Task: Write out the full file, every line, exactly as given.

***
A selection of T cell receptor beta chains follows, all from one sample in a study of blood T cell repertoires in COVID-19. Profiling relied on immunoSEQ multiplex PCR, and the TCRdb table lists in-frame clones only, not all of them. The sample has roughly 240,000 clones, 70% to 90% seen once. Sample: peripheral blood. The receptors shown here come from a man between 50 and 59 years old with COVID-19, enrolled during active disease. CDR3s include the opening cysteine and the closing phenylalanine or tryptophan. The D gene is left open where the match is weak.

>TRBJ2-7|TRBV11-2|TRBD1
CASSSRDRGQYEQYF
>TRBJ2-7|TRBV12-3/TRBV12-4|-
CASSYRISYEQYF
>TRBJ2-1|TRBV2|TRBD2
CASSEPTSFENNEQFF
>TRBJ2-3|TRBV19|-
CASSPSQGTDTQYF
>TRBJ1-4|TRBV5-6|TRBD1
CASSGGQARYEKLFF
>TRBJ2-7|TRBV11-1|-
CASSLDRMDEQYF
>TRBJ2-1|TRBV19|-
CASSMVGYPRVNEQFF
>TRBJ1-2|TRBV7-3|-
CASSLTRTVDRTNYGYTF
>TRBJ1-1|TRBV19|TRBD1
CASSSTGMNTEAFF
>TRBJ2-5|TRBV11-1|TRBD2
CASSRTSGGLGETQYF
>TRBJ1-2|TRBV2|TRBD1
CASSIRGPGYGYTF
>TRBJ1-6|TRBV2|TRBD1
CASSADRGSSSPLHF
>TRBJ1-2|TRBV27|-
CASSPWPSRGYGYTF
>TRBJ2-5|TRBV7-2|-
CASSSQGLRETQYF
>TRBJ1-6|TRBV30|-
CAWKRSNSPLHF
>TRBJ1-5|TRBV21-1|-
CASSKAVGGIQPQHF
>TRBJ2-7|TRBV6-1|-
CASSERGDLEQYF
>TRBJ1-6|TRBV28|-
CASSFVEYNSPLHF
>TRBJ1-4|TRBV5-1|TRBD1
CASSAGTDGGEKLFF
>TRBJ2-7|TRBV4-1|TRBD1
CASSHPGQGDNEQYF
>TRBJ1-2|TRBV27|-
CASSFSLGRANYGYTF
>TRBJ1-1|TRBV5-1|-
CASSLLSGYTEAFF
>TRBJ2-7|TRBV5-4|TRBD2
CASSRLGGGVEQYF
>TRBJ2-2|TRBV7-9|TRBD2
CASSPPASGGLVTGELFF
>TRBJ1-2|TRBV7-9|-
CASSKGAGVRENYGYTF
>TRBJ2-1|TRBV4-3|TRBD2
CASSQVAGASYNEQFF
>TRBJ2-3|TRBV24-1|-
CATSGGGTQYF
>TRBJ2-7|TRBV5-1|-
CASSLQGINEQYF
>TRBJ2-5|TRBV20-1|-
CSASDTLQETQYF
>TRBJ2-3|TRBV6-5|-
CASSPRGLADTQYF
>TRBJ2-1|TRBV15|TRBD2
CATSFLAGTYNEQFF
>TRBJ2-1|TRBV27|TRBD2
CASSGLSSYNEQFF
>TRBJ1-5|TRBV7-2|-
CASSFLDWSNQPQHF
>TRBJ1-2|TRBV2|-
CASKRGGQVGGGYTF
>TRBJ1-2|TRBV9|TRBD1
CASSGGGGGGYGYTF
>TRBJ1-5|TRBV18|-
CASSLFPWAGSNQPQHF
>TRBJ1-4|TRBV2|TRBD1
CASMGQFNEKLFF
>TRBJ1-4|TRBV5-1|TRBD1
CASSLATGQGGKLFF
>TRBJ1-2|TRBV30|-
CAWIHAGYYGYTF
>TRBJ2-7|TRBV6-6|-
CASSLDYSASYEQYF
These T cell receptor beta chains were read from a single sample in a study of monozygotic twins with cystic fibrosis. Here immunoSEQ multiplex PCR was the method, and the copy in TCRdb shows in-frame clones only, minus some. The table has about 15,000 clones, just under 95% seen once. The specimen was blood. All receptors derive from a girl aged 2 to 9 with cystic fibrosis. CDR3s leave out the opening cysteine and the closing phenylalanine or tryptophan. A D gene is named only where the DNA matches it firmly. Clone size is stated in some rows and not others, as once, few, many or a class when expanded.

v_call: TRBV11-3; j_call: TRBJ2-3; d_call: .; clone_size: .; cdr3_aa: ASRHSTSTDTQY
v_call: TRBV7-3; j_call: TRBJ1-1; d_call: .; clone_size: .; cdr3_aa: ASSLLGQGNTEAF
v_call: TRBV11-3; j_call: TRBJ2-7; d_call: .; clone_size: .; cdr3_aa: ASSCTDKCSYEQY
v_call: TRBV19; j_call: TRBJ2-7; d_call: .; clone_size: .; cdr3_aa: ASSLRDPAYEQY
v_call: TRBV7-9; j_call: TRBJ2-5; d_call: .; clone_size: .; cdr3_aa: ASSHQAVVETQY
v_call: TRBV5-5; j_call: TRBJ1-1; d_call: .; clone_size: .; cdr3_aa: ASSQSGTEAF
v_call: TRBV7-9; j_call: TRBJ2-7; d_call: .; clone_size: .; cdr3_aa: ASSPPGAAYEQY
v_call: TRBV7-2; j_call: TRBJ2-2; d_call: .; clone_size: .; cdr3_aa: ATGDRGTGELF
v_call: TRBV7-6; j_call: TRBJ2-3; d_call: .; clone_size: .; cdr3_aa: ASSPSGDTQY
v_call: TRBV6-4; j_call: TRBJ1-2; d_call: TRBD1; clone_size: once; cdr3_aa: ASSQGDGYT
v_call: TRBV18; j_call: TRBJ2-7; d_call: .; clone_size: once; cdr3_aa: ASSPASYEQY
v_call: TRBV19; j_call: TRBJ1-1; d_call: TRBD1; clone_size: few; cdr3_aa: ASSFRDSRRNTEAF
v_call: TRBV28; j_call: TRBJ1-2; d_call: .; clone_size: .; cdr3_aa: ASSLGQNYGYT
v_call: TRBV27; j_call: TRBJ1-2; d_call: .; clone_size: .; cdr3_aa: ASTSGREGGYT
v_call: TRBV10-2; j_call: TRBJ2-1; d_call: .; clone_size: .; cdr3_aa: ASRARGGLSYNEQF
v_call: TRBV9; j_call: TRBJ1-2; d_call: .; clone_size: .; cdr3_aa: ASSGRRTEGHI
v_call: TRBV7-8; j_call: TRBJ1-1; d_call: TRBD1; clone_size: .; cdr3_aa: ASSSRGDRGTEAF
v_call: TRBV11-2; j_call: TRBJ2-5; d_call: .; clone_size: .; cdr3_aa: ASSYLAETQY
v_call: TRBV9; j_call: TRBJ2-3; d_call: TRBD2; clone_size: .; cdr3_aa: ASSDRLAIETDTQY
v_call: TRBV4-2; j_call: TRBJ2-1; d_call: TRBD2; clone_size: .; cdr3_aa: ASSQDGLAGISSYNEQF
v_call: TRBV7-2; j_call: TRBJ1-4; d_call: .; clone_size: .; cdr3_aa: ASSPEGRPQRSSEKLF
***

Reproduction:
A selection of T cell receptor beta chains follows, all from one sample in a study of blood T cell repertoires in COVID-19. Profiling relied on immunoSEQ multiplex PCR, and the TCRdb table lists in-frame clones only, not all of them. The sample has roughly 240,000 clones, 70% to 90% seen once. Sample: peripheral blood. The receptors shown here come from a man between 50 and 59 years old with COVID-19, enrolled during active disease. CDR3s include the opening cysteine and the closing phenylalanine or tryptophan. The D gene is left open where the match is weak.

>TRBJ2-7|TRBV11-2|TRBD1
CASSSRDRGQYEQYF
>TRBJ2-7|TRBV12-3/TRBV12-4|-
CASSYRISYEQYF
>TRBJ2-1|TRBV2|TRBD2
CASSEPTSFENNEQFF
>TRBJ2-3|TRBV19|-
CASSPSQGTDTQYF
>TRBJ1-4|TRBV5-6|TRBD1
CASSGGQARYEKLFF
>TRBJ2-7|TRBV11-1|-
CASSLDRMDEQYF
>TRBJ2-1|TRBV19|-
CASSMVGYPRVNEQFF
>TRBJ1-2|TRBV7-3|-
CASSLTRTVDRTNYGYTF
>TRBJ1-1|TRBV19|TRBD1
CASSSTGMNTEAFF
>TRBJ2-5|TRBV11-1|TRBD2
CASSRTSGGLGETQYF
>TRBJ1-2|TRBV2|TRBD1
CASSIRGPGYGYTF
>TRBJ1-6|TRBV2|TRBD1
CASSADRGSSSPLHF
>TRBJ1-2|TRBV27|-
CASSPWPSRGYGYTF
>TRBJ2-5|TRBV7-2|-
CASSSQGLRETQYF
>TRBJ1-6|TRBV30|-
CAWKRSNSPLHF
>TRBJ1-5|TRBV21-1|-
CASSKAVGGIQPQHF
>TRBJ2-7|TRBV6-1|-
CASSERGDLEQYF
>TRBJ1-6|TRBV28|-
CASSFVEYNSPLHF
>TRBJ1-4|TRBV5-1|TRBD1
CASSAGTDGGEKLFF
>TRBJ2-7|TRBV4-1|TRBD1
CASSHPGQGDNEQYF
>TRBJ1-2|TRBV27|-
CASSFSLGRANYGYTF
>TRBJ1-1|TRBV5-1|-
CASSLLSGYTEAFF
>TRBJ2-7|TRBV5-4|TRBD2
CASSRLGGGVEQYF
>TRBJ2-2|TRBV7-9|TRBD2
CASSPPASGGLVTGELFF
>TRBJ1-2|TRBV7-9|-
CASSKGAGVRENYGYTF
>TRBJ2-1|TRBV4-3|TRBD2
CASSQVAGASYNEQFF
>TRBJ2-3|TRBV24-1|-
CATSGGGTQYF
>TRBJ2-7|TRBV5-1|-
CASSLQGINEQYF
>TRBJ2-5|TRBV20-1|-
CSASDTLQETQYF
>TRBJ2-3|TRBV6-5|-
CASSPRGLADTQYF
>TRBJ2-1|TRBV15|TRBD2
CATSFLAGTYNEQFF
>TRBJ2-1|TRBV27|TRBD2
CASSGLSSYNEQFF
>TRBJ1-5|TRBV7-2|-
CASSFLDWSNQPQHF
>TRBJ1-2|TRBV2|-
CASKRGGQVGGGYTF
>TRBJ1-2|TRBV9|TRBD1
CASSGGGGGGYGYTF
>TRBJ1-5|TRBV18|-
CASSLFPWAGSNQPQHF
>TRBJ1-4|TRBV2|TRBD1
CASMGQFNEKLFF
>TRBJ1-4|TRBV5-1|TRBD1
CASSLATGQGGKLFF
>TRBJ1-2|TRBV30|-
CAWIHAGYYGYTF
>TRBJ2-7|TRBV6-6|-
CASSLDYSASYEQYF
These T cell receptor beta chains were read from a single sample in a study of monozygotic twins with cystic fibrosis. Here immunoSEQ multiplex PCR was the method, and the copy in TCRdb shows in-frame clones only, minus some. The table has about 15,000 clones, just under 95% seen once. The specimen was blood. All receptors derive from a girl aged 2 to 9 with cystic fibrosis. CDR3s leave out the opening cysteine and the closing phenylalanine or tryptophan. A D gene is named only where the DNA matches it firmly. Clone size is stated in some rows and not others, as once, few, many or a class when expanded.

v_call: TRBV11-3; j_call: TRBJ2-3; d_call: .; clone_size: .; cdr3_aa: ASRHSTSTDTQY
v_call: TRBV7-3; j_call: TRBJ1-1; d_call: .; clone_size: .; cdr3_aa: ASSLLGQGNTEAF
v_call: TRBV11-3; j_call: TRBJ2-7; d_call: .; clone_size: .; cdr3_aa: ASSCTDKCSYEQY
v_call: TRBV19; j_call: TRBJ2-7; d_call: .; clone_size: .; cdr3_aa: ASSLRDPAYEQY
v_call: TRBV7-9; j_call: TRBJ2-5; d_call: .; clone_size: .; cdr3_aa: ASSHQAVVETQY
v_call: TRBV5-5; j_call: TRBJ1-1; d_call: .; clone_size: .; cdr3_aa: ASSQSGTEAF
v_call: TRBV7-9; j_call: TRBJ2-7; d_call: .; clone_size: .; cdr3_aa: ASSPPGAAYEQY
v_call: TRBV7-2; j_call: TRBJ2-2; d_call: .; clone_size: .; cdr3_aa: ATGDRGTGELF
v_call: TRBV7-6; j_call: TRBJ2-3; d_call: .; clone_size: .; cdr3_aa: ASSPSGDTQY
v_call: TRBV6-4; j_call: TRBJ1-2; d_call: TRBD1; clone_size: once; cdr3_aa: ASSQGDGYT
v_call: TRBV18; j_call: TRBJ2-7; d_call: .; clone_size: once; cdr3_aa: ASSPASYEQY
v_call: TRBV19; j_call: TRBJ1-1; d_call: TRBD1; clone_size: few; cdr3_aa: ASSFRDSRRNTEAF
v_call: TRBV28; j_call: TRBJ1-2; d_call: .; clone_size: .; cdr3_aa: ASSLGQNYGYT
v_call: TRBV27; j_call: TRBJ1-2; d_call: .; clone_size: .; cdr3_aa: ASTSGREGGYT
v_call: TRBV10-2; j_call: TRBJ2-1; d_call: .; clone_size: .; cdr3_aa: ASRARGGLSYNEQF
v_call: TRBV9; j_call: TRBJ1-2; d_call: .; clone_size: .; cdr3_aa: ASSGRRTEGHI
v_call: TRBV7-8; j_call: TRBJ1-1; d_call: TRBD1; clone_size: .; cdr3_aa: ASSSRGDRGTEAF
v_call: TRBV11-2; j_call: TRBJ2-5; d_call: .; clone_size: .; cdr3_aa: ASSYLAETQY
v_call: TRBV9; j_call: TRBJ2-3; d_call: TRBD2; clone_size: .; cdr3_aa: ASSDRLAIETDTQY
v_call: TRBV4-2; j_call: TRBJ2-1; d_call: TRBD2; clone_size: .; cdr3_aa: ASSQDGLAGISSYNEQF
v_call: TRBV7-2; j_call: TRBJ1-4; d_call: .; clone_size: .; cdr3_aa: ASSPEGRPQRSSEKLF